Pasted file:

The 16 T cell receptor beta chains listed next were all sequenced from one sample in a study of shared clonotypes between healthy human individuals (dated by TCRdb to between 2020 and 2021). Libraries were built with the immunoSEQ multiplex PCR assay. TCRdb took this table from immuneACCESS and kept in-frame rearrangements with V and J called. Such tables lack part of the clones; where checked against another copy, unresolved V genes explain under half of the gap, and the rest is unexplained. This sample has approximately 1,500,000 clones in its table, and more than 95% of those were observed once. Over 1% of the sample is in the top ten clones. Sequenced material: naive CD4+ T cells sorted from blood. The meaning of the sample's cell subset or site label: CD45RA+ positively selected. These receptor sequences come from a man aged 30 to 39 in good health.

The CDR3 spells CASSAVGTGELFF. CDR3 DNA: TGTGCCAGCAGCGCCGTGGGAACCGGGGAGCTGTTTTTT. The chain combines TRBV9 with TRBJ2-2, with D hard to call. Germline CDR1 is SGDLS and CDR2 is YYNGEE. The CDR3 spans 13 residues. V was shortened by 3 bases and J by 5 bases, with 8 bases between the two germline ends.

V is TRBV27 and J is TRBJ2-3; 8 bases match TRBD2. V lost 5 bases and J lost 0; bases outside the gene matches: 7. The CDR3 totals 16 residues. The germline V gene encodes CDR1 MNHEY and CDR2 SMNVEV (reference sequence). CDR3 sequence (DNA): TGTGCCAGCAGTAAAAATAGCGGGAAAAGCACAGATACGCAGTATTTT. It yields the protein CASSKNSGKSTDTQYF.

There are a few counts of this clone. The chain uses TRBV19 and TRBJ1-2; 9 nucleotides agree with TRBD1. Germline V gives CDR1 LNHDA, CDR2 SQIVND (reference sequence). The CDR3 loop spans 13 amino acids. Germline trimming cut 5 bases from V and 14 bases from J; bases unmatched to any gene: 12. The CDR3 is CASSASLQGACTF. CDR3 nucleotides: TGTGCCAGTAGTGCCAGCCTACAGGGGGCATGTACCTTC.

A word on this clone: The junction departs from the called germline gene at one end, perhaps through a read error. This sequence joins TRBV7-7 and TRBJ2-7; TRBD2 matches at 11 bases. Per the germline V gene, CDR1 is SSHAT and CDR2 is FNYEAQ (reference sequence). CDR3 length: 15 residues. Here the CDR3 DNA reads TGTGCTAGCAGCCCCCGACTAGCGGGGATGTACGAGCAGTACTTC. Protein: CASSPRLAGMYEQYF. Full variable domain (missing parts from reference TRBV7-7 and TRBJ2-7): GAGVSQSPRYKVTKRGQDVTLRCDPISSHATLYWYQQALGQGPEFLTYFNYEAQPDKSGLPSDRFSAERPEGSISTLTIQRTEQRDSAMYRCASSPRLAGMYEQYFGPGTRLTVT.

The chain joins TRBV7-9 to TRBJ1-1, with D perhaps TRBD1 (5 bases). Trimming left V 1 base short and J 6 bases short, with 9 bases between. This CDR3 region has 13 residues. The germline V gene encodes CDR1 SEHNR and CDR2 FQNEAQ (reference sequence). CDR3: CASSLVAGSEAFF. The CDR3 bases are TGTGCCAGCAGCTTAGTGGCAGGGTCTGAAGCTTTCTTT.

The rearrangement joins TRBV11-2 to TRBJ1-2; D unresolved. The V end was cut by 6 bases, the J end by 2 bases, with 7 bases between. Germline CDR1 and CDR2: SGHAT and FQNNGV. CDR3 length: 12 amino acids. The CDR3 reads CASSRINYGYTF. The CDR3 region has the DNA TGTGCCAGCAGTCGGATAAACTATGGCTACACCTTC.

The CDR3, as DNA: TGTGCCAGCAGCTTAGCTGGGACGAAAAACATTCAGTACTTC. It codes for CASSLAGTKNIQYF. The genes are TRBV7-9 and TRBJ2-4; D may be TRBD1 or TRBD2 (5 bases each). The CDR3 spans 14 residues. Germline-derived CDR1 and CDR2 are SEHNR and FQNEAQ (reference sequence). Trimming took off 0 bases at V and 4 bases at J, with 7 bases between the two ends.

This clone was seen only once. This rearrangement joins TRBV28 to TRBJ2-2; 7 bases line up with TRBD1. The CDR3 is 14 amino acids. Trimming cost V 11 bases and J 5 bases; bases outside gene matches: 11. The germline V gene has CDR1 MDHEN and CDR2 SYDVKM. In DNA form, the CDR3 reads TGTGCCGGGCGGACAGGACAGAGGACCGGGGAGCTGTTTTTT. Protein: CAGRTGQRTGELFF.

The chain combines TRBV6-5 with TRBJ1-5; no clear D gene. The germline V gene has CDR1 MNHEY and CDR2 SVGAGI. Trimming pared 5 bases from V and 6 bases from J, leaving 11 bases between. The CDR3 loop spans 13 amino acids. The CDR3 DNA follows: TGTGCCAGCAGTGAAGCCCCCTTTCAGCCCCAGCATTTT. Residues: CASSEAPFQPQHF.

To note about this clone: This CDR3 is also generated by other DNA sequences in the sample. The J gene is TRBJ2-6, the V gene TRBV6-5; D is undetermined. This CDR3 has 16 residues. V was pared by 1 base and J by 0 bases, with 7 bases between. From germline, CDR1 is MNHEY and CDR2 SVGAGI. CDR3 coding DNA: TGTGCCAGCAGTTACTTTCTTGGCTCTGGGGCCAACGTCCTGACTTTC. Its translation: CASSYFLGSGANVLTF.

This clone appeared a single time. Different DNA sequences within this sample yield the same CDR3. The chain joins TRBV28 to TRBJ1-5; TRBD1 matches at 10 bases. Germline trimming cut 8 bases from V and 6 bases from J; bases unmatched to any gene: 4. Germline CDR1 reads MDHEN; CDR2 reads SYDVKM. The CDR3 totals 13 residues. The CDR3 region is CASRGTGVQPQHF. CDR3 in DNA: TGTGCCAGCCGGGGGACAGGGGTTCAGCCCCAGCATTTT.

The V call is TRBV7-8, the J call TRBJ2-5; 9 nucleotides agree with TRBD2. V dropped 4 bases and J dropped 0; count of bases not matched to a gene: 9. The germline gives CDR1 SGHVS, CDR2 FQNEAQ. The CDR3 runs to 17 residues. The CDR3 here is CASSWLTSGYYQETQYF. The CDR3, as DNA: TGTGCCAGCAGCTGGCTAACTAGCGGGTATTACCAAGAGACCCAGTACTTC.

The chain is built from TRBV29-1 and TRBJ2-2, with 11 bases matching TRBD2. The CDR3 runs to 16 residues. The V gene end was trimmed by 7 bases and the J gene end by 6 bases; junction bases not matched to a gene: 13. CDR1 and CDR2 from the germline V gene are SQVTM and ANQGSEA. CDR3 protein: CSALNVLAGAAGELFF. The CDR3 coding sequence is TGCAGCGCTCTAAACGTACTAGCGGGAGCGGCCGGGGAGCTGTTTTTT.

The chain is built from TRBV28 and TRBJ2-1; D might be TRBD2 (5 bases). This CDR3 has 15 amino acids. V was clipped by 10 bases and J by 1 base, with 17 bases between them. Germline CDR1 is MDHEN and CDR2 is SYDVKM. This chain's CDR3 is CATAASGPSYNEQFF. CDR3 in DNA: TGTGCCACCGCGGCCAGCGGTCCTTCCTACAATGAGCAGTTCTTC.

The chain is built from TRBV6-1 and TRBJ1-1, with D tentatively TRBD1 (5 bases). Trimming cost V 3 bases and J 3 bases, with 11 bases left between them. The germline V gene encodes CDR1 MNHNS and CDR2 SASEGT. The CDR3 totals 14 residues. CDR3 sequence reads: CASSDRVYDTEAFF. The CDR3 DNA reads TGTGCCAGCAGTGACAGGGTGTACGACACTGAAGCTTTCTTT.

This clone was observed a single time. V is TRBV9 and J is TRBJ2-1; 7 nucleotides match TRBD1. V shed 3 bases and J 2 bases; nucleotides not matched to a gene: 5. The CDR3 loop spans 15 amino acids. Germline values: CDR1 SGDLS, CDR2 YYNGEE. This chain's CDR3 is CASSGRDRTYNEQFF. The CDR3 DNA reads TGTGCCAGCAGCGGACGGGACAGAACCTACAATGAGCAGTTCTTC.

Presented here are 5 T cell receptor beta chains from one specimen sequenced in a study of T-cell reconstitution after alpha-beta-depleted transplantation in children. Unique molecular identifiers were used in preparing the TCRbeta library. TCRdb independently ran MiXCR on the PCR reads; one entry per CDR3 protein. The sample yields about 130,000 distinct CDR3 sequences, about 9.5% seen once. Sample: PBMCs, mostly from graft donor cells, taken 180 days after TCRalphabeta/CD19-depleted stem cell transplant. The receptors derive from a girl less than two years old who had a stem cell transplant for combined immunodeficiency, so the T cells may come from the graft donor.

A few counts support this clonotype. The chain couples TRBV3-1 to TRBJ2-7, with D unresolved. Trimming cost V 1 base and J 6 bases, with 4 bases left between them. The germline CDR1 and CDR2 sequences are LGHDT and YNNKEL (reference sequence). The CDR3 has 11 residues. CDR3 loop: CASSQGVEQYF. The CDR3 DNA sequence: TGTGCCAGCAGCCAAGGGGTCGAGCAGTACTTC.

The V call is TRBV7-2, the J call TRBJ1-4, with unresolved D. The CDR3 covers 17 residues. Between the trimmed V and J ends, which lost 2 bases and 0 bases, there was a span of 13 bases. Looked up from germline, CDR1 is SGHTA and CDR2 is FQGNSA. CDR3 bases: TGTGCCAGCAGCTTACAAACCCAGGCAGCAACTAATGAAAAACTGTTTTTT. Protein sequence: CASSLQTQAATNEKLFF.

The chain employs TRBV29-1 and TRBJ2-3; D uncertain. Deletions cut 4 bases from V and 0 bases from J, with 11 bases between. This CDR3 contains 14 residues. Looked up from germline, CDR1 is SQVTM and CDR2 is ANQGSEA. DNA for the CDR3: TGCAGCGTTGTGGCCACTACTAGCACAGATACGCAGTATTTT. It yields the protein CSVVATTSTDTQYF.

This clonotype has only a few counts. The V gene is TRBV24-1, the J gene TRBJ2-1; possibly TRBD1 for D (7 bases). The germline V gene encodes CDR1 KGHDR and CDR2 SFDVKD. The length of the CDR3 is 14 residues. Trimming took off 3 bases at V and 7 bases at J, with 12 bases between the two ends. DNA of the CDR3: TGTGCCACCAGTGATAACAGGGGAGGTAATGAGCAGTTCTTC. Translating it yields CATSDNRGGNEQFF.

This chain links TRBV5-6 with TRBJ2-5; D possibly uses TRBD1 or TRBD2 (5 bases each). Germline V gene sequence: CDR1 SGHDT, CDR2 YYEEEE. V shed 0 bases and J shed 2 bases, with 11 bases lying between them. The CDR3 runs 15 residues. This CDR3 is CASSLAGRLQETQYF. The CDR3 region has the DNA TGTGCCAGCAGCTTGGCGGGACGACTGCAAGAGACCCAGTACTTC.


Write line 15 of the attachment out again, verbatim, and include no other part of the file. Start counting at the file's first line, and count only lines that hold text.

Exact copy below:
The chain is built from TRBV28 and TRBJ2-1; D might be TRBD2 (5 bases). This CDR3 has 15 amino acids. V was clipped by 10 bases and J by 1 base, with 17 bases between them. Germline CDR1 is MDHEN and CDR2 is SYDVKM. This chain's CDR3 is CATAASGPSYNEQFF. CDR3 in DNA: TGTGCCACCGCGGCCAGCGGTCCTTCCTACAATGAGCAGTTCTTC.